The Senate rejected an amendment that would have blocked raising revenue through federal oil and gas leasing.
This fall, when a Senate budget measure instructed the Energy and Natural Resources Committee to come up with $1 billion, it opened the door for oil and gas drilling in Alaska’s Arctic National Wildlife Refuge and other public lands and offshore areas. Though the committee’s top Democrat, Sen. Maria Cantwell of Washington, had proposed an amendment that would have stopped the panel from raising those funds through leases to oil and gas companies, the Senate voted last night to reject that measure.
“Senate Republicans are following the irresponsible lead of their House Republican colleagues promoting dirty energy we don’t need,” said Franz Matzner, deputy director of federal campaigns for NRDC’s Center for Policy Advocacy.
The Arctic National Wildlife Refuge—19.6 million acres of spectacular, unspoiled nature—is the largest and wildest of our publicly owned reserves. The Trump administration, however, sees it simply as an untapped resource in its pursuit of “American energy dominance” and is moving for the first time in 30 years to allow oil exploration there.
It is proof, as NRDC’s Alaska Director, Niel Lawrence, notes, that no part of our natural heritage is safe from commercial exploration these days. We don’t need the oil, and even if we did, the Arctic Refuge is the last place we should tear up to get at it, he says.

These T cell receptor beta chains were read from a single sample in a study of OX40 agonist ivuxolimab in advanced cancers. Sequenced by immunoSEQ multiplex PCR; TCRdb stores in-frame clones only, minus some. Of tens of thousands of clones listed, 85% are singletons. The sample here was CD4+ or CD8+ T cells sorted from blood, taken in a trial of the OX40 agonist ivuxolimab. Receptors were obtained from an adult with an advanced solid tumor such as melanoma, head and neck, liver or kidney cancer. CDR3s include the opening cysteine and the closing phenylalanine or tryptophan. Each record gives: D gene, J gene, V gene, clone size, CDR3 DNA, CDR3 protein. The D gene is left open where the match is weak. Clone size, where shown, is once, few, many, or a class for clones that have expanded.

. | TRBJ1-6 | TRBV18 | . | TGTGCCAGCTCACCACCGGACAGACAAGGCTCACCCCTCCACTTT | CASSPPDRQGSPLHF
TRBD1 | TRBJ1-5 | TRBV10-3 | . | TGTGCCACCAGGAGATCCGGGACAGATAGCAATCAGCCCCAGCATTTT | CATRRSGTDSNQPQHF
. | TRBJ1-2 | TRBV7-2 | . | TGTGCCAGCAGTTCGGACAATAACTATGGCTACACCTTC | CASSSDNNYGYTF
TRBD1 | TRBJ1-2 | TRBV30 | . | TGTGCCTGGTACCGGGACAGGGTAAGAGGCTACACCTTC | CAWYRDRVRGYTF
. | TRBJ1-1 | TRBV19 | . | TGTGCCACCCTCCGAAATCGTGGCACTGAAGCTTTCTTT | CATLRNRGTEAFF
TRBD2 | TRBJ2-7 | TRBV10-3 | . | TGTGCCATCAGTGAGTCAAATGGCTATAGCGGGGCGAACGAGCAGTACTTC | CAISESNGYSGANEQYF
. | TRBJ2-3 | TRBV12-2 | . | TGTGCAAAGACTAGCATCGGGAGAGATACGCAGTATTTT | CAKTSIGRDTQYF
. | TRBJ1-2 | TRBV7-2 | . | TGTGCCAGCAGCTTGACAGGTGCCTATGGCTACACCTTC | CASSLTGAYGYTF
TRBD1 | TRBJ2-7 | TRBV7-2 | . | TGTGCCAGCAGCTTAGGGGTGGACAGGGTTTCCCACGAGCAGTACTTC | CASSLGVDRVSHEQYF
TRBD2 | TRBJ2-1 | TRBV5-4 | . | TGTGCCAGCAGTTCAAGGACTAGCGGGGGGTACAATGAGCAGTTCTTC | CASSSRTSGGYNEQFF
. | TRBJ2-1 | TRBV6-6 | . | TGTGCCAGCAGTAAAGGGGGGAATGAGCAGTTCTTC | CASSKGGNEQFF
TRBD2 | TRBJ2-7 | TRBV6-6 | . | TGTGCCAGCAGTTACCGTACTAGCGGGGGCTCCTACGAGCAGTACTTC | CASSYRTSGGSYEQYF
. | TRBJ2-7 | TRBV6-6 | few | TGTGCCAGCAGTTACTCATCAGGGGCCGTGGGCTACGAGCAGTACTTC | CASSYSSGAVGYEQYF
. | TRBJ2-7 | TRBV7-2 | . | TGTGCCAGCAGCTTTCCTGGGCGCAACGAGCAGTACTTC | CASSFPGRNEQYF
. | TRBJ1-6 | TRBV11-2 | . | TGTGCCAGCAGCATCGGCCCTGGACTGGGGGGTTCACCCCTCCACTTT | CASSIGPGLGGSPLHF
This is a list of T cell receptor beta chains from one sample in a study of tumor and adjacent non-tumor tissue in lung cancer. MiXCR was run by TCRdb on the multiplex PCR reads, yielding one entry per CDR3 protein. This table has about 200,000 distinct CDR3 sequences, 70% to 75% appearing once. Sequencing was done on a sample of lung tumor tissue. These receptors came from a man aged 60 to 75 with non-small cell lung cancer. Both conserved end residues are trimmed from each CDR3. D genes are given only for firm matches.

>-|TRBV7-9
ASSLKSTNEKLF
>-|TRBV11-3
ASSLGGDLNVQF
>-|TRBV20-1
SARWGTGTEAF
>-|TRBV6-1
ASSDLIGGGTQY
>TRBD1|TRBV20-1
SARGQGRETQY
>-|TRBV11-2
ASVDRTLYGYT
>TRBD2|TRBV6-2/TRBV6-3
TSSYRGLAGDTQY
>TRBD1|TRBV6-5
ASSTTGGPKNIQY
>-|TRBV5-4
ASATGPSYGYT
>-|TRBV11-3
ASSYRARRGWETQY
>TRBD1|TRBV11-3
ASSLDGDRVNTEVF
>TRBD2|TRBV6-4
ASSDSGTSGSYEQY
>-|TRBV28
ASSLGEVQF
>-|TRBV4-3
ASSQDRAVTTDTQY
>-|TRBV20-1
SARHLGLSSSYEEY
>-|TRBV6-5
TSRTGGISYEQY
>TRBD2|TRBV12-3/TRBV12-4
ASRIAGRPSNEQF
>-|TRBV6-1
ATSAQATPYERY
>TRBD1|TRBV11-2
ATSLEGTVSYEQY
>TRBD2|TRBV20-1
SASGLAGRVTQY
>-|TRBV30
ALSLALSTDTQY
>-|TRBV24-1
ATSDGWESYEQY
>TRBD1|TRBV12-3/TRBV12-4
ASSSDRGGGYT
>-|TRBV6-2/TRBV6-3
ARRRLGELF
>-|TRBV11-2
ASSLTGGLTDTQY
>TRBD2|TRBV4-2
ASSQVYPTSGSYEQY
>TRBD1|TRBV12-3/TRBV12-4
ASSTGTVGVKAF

“They’re acting against the public interest—using a backdoor gimmick to open the pristine Arctic Refuge and our other public lands and offshore areas to indiscriminate oil and gas exploitation—all to pad the profits of big polluters,” Matzner said.
Indeed, Trump’s $2.4 trillion tax plan is heavily skewed toward helping big business and the wealthy—including oil and gas industry allies. A 2012 study by NRDC and the Center for American Progress found that oil and gas companies alone receive $8 billion in tax benefits every year, and the Trump administration has been increasing those benefits with recent actions to lower royalty rates paid to the government.
“This is not sound fiscal management of taxpayer money,” Matzner concluded. “And it must be stopped.”